positively injurious.

In persons of serious religion, it will produce opposite effects, as
they may be gentle and timid, or bold and presumptuous. In the
former, anxiety, fearful apprehension, deep distress, approaching to
despondency, lest the tremendous decree of reprobation should have
been recorded against them in the indelible page. In the latter, who
can bring a sanguine temperament of mind to the contemplation of the
subject, the effect may be, and often is, unbounded confidence,
leading to self-complacency and spiritual pride; the very natural
result of believing that they are special objects of the love of
God, and that their persuasion is a divine impulse, God speaking to
the heart. Spiritual pride may assume the aspect of profound
humility, and thus impose on its victim by the notion that he is
only magnifying the sovereign grace of Heaven in his election to
eternal life. But such is the weakness of human nature, that the
consciousness of this high distinction needs to be chastened by very
lofty views of the moral virtue required by Christianity, and by
very humbling conceptions of our own, to prevent a false and
dangerous elation of the heart.

And, in how many instances this consciousness is mere delusion, it
would seem almost needless to suggest. It is often professed under
suspicious circumstances by doubtful characters. Nothing can be more
groundless than the persuasion so commonly entertained by persons of
this creed, that to be fully convinced of the truth of the doctrine
is a sufficient ground of confidence that _they_ are therefore of
the number of the chosen people. The strongest conviction may be
deceptive. The firmest assurance may be the result of ignorant or
fanatical presumption. And whatever may be the readiness of this
class of persons to say, "My mountain standeth firm--I shall never
be moved," it cannot but be feared respecting many of them, that
they have yet to learn the very "first principles of the oracles of
God." The remarkable absence of humility and charity in these
"children of special grace" is alone enough to render their
Christianity questionable, exposes the dangerous nature of their
delusion, and proves the practical inutility of their scheme; since,
after all, without the evidence of a truly evangelical temper and
life, no inward assurance would satisfy a reflecting mind; and in
the possession of such evidence, no other assurance is needed.

The self-righteousness of the Pharisee is scarcely more to be
dreaded than the spiritual pride of the Calvinist, when it has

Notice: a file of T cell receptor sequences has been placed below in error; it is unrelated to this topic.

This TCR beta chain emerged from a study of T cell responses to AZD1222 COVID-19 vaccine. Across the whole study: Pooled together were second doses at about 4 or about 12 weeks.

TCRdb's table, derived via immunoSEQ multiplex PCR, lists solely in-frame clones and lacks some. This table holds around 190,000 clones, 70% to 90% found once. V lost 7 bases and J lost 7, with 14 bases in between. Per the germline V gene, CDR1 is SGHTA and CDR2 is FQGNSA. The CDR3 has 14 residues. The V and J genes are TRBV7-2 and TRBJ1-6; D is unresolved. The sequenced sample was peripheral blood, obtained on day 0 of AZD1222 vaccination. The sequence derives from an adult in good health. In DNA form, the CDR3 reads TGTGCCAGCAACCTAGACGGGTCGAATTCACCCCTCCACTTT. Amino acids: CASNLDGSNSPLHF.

passed from under the control of holy wisdom. It assumes the
character of selfishness, bigotry, and the lust of intolerant
dominion.

The same spirit of exclusiveness and domination, which pervades in
general their ecclesiastical polity, affects their allegiance to the
state. Under cover of abolishing episcopacy, the doctrinal Puritans
were the principal authors of that revolution which introduced the
Commonwealth after the fall of the monarchy; and their aim was the
exclusive _dominion of the saints_, that by political power they
might establish their own forms of Church government. Religion was
really their object, and they were not hypocritical in professing
it; but to accomplish their spiritual projects, they considered
themselves entitled to secular dominion; and their tyranny in Church
and State was so overbearing, that the nation, after the death of
Cromwell, eagerly threw itself into the arms of the Stuarts, almost
without a compact, rather than endure the sanctimonious intolerance
of Calvinistic patriots and republican saints[6].

The same leaven is still at work. The doctrinal Puritans of the
present day have the same lordly consciousness of a right to
dominion. They have declared their resolution to "stagger senates,
and smash cabinets" until their points are carried. They have given
to the nation a significant announcement of their claims to power,
by their politico-religious synod of Manchester. The imperial
parliament of these realms is, in future, it seems, to make its
fiscal arrangements, and legislate on points of purely political
economy, under the dictation of the Calvinistic divines of the